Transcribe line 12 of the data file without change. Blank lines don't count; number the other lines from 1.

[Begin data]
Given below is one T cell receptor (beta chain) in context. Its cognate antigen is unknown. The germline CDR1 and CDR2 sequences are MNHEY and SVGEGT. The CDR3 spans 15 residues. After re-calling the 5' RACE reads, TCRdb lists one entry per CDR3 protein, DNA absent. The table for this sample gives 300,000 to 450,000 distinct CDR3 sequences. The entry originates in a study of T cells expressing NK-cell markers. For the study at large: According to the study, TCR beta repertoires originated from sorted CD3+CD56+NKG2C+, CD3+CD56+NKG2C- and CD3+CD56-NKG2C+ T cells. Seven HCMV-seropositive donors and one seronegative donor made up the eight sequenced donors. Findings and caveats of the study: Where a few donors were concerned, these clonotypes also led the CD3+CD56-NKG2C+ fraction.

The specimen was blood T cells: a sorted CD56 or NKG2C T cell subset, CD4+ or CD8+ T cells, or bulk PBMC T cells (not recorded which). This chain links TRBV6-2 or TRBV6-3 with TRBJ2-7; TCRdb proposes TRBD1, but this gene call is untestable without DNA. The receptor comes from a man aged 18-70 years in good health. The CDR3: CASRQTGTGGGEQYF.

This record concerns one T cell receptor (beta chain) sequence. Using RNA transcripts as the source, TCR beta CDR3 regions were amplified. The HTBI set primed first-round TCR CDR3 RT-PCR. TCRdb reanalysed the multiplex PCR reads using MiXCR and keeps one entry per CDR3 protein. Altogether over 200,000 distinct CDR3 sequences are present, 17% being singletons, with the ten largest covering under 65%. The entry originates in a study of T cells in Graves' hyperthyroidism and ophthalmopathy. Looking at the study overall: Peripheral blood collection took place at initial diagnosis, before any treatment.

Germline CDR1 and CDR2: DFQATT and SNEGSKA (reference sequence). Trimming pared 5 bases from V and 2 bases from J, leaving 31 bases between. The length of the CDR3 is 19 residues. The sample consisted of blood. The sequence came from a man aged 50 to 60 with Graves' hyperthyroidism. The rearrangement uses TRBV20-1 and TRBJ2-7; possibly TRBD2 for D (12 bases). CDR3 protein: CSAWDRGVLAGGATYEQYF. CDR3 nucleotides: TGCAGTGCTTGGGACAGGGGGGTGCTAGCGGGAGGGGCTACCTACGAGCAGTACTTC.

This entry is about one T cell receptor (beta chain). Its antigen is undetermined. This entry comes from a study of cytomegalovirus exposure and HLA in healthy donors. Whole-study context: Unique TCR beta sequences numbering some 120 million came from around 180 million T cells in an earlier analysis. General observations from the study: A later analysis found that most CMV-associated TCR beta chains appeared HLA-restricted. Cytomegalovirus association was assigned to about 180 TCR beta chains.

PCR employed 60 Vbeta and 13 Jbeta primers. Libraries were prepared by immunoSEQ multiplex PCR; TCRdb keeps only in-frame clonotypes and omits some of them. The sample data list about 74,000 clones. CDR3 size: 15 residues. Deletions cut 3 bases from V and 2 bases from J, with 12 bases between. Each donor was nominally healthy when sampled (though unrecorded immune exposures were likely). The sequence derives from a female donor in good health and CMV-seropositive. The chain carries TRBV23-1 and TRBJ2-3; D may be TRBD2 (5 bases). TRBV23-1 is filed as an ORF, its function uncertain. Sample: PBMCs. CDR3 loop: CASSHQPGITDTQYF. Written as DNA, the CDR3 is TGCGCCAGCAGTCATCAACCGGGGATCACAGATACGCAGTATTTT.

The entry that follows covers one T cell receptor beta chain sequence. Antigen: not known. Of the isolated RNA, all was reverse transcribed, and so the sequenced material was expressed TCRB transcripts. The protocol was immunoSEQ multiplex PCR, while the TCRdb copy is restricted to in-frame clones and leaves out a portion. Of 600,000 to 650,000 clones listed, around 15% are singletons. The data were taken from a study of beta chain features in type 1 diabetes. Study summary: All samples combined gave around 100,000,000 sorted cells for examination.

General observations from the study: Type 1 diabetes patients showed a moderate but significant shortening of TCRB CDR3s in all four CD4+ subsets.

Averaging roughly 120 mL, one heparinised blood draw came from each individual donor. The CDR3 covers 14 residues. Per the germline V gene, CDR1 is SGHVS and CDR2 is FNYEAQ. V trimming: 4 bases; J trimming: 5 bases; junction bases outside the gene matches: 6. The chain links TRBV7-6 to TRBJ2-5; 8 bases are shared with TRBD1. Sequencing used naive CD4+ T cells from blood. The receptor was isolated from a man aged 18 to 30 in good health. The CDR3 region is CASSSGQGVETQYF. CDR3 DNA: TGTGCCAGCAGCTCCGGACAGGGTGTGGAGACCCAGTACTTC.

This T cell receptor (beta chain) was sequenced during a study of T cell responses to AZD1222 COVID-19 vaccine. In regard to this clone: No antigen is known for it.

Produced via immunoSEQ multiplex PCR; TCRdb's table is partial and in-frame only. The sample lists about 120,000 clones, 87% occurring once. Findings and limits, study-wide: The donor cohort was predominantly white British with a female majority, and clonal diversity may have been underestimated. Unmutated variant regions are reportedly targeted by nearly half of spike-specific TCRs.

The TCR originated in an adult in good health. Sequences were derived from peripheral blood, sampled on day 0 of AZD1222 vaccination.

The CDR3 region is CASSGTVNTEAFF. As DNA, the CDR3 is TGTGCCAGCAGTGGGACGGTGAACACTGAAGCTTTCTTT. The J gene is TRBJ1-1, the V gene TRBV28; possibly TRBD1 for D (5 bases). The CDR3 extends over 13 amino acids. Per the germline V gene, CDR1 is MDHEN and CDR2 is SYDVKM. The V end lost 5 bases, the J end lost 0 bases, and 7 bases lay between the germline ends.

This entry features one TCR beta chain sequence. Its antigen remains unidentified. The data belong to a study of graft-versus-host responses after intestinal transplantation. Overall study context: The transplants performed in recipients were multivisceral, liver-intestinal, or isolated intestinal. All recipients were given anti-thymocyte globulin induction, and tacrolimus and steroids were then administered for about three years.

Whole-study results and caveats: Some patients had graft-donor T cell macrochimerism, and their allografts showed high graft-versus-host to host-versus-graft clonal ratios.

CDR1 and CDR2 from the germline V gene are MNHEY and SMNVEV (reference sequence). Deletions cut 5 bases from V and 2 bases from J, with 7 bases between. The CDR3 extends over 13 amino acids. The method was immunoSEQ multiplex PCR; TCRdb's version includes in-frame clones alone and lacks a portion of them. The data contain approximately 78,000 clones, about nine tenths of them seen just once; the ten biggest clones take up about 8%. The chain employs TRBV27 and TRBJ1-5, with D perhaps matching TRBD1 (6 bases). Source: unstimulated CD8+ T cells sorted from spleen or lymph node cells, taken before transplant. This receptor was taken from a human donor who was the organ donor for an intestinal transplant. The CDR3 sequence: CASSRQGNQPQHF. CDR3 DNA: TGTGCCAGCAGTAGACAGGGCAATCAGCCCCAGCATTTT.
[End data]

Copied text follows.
The TCR originated in an adult in good health. Sequences were derived from peripheral blood, sampled on day 0 of AZD1222 vaccination.